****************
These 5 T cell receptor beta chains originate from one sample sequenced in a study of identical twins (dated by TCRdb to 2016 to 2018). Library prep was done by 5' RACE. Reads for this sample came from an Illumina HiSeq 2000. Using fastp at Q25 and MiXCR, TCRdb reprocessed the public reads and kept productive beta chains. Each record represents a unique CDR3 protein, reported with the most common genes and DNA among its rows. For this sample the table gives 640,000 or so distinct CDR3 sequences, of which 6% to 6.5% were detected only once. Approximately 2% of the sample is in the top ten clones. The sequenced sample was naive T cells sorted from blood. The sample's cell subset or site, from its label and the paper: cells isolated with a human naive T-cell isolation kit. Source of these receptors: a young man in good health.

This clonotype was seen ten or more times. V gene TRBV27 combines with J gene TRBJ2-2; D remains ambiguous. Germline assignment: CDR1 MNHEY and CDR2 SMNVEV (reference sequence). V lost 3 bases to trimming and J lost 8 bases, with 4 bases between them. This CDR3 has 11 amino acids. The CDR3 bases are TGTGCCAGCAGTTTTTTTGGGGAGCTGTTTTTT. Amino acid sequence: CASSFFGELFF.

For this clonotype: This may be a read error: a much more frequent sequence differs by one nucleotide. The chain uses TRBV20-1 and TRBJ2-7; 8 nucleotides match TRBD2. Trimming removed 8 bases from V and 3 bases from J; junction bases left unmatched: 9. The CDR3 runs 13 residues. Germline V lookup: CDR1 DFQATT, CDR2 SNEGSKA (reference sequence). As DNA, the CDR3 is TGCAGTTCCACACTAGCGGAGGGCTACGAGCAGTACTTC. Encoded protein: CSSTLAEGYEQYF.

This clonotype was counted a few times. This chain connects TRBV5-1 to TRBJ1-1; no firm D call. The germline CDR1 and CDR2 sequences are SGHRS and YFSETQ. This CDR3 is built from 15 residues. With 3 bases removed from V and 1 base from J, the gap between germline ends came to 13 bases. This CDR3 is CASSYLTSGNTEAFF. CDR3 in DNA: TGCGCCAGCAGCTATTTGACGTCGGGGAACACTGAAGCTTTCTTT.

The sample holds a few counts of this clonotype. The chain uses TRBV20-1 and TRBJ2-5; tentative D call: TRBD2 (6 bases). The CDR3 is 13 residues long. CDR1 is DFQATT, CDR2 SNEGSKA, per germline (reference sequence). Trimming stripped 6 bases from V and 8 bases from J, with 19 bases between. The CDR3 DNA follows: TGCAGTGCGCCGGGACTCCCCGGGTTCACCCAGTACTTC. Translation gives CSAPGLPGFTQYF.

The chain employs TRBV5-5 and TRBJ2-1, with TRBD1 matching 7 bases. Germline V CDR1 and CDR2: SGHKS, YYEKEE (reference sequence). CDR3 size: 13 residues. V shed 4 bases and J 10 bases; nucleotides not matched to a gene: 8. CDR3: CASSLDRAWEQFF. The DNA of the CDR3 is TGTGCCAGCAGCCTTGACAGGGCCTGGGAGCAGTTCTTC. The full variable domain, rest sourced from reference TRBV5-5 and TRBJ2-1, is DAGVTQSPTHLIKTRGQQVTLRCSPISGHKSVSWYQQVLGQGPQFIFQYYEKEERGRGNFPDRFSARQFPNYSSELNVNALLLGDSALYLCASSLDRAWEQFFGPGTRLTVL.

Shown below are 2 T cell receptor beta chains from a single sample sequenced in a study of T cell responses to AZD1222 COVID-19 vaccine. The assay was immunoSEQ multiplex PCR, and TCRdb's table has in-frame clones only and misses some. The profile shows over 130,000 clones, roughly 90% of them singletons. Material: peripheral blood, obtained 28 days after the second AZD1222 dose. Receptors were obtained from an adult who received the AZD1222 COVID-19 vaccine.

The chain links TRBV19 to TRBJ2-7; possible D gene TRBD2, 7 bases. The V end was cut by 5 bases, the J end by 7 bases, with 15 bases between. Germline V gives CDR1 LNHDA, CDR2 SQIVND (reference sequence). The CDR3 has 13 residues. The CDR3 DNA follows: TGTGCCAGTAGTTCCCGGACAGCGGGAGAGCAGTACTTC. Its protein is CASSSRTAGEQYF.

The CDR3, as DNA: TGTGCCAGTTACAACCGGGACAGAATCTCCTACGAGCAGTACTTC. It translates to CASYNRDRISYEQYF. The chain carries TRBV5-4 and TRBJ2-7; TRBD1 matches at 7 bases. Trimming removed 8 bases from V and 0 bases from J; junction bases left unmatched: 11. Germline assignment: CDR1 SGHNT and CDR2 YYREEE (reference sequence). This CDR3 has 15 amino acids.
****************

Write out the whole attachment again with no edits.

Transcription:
These 5 T cell receptor beta chains originate from one sample sequenced in a study of identical twins (dated by TCRdb to 2016 to 2018). Library prep was done by 5' RACE. Reads for this sample came from an Illumina HiSeq 2000. Using fastp at Q25 and MiXCR, TCRdb reprocessed the public reads and kept productive beta chains. Each record represents a unique CDR3 protein, reported with the most common genes and DNA among its rows. For this sample the table gives 640,000 or so distinct CDR3 sequences, of which 6% to 6.5% were detected only once. Approximately 2% of the sample is in the top ten clones. The sequenced sample was naive T cells sorted from blood. The sample's cell subset or site, from its label and the paper: cells isolated with a human naive T-cell isolation kit. Source of these receptors: a young man in good health.

This clonotype was seen ten or more times. V gene TRBV27 combines with J gene TRBJ2-2; D remains ambiguous. Germline assignment: CDR1 MNHEY and CDR2 SMNVEV (reference sequence). V lost 3 bases to trimming and J lost 8 bases, with 4 bases between them. This CDR3 has 11 amino acids. The CDR3 bases are TGTGCCAGCAGTTTTTTTGGGGAGCTGTTTTTT. Amino acid sequence: CASSFFGELFF.

For this clonotype: This may be a read error: a much more frequent sequence differs by one nucleotide. The chain uses TRBV20-1 and TRBJ2-7; 8 nucleotides match TRBD2. Trimming removed 8 bases from V and 3 bases from J; junction bases left unmatched: 9. The CDR3 runs 13 residues. Germline V lookup: CDR1 DFQATT, CDR2 SNEGSKA (reference sequence). As DNA, the CDR3 is TGCAGTTCCACACTAGCGGAGGGCTACGAGCAGTACTTC. Encoded protein: CSSTLAEGYEQYF.

This clonotype was counted a few times. This chain connects TRBV5-1 to TRBJ1-1; no firm D call. The germline CDR1 and CDR2 sequences are SGHRS and YFSETQ. This CDR3 is built from 15 residues. With 3 bases removed from V and 1 base from J, the gap between germline ends came to 13 bases. This CDR3 is CASSYLTSGNTEAFF. CDR3 in DNA: TGCGCCAGCAGCTATTTGACGTCGGGGAACACTGAAGCTTTCTTT.

The sample holds a few counts of this clonotype. The chain uses TRBV20-1 and TRBJ2-5; tentative D call: TRBD2 (6 bases). The CDR3 is 13 residues long. CDR1 is DFQATT, CDR2 SNEGSKA, per germline (reference sequence). Trimming stripped 6 bases from V and 8 bases from J, with 19 bases between. The CDR3 DNA follows: TGCAGTGCGCCGGGACTCCCCGGGTTCACCCAGTACTTC. Translation gives CSAPGLPGFTQYF.

The chain employs TRBV5-5 and TRBJ2-1, with TRBD1 matching 7 bases. Germline V CDR1 and CDR2: SGHKS, YYEKEE (reference sequence). CDR3 size: 13 residues. V shed 4 bases and J 10 bases; nucleotides not matched to a gene: 8. CDR3: CASSLDRAWEQFF. The DNA of the CDR3 is TGTGCCAGCAGCCTTGACAGGGCCTGGGAGCAGTTCTTC. The full variable domain, rest sourced from reference TRBV5-5 and TRBJ2-1, is DAGVTQSPTHLIKTRGQQVTLRCSPISGHKSVSWYQQVLGQGPQFIFQYYEKEERGRGNFPDRFSARQFPNYSSELNVNALLLGDSALYLCASSLDRAWEQFFGPGTRLTVL.

Shown below are 2 T cell receptor beta chains from a single sample sequenced in a study of T cell responses to AZD1222 COVID-19 vaccine. The assay was immunoSEQ multiplex PCR, and TCRdb's table has in-frame clones only and misses some. The profile shows over 130,000 clones, roughly 90% of them singletons. Material: peripheral blood, obtained 28 days after the second AZD1222 dose. Receptors were obtained from an adult who received the AZD1222 COVID-19 vaccine.

The chain links TRBV19 to TRBJ2-7; possible D gene TRBD2, 7 bases. The V end was cut by 5 bases, the J end by 7 bases, with 15 bases between. Germline V gives CDR1 LNHDA, CDR2 SQIVND (reference sequence). The CDR3 has 13 residues. The CDR3 DNA follows: TGTGCCAGTAGTTCCCGGACAGCGGGAGAGCAGTACTTC. Its protein is CASSSRTAGEQYF.

The CDR3, as DNA: TGTGCCAGTTACAACCGGGACAGAATCTCCTACGAGCAGTACTTC. It translates to CASYNRDRISYEQYF. The chain carries TRBV5-4 and TRBJ2-7; TRBD1 matches at 7 bases. Trimming removed 8 bases from V and 0 bases from J; junction bases left unmatched: 11. Germline assignment: CDR1 SGHNT and CDR2 YYREEE (reference sequence). This CDR3 has 15 amino acids.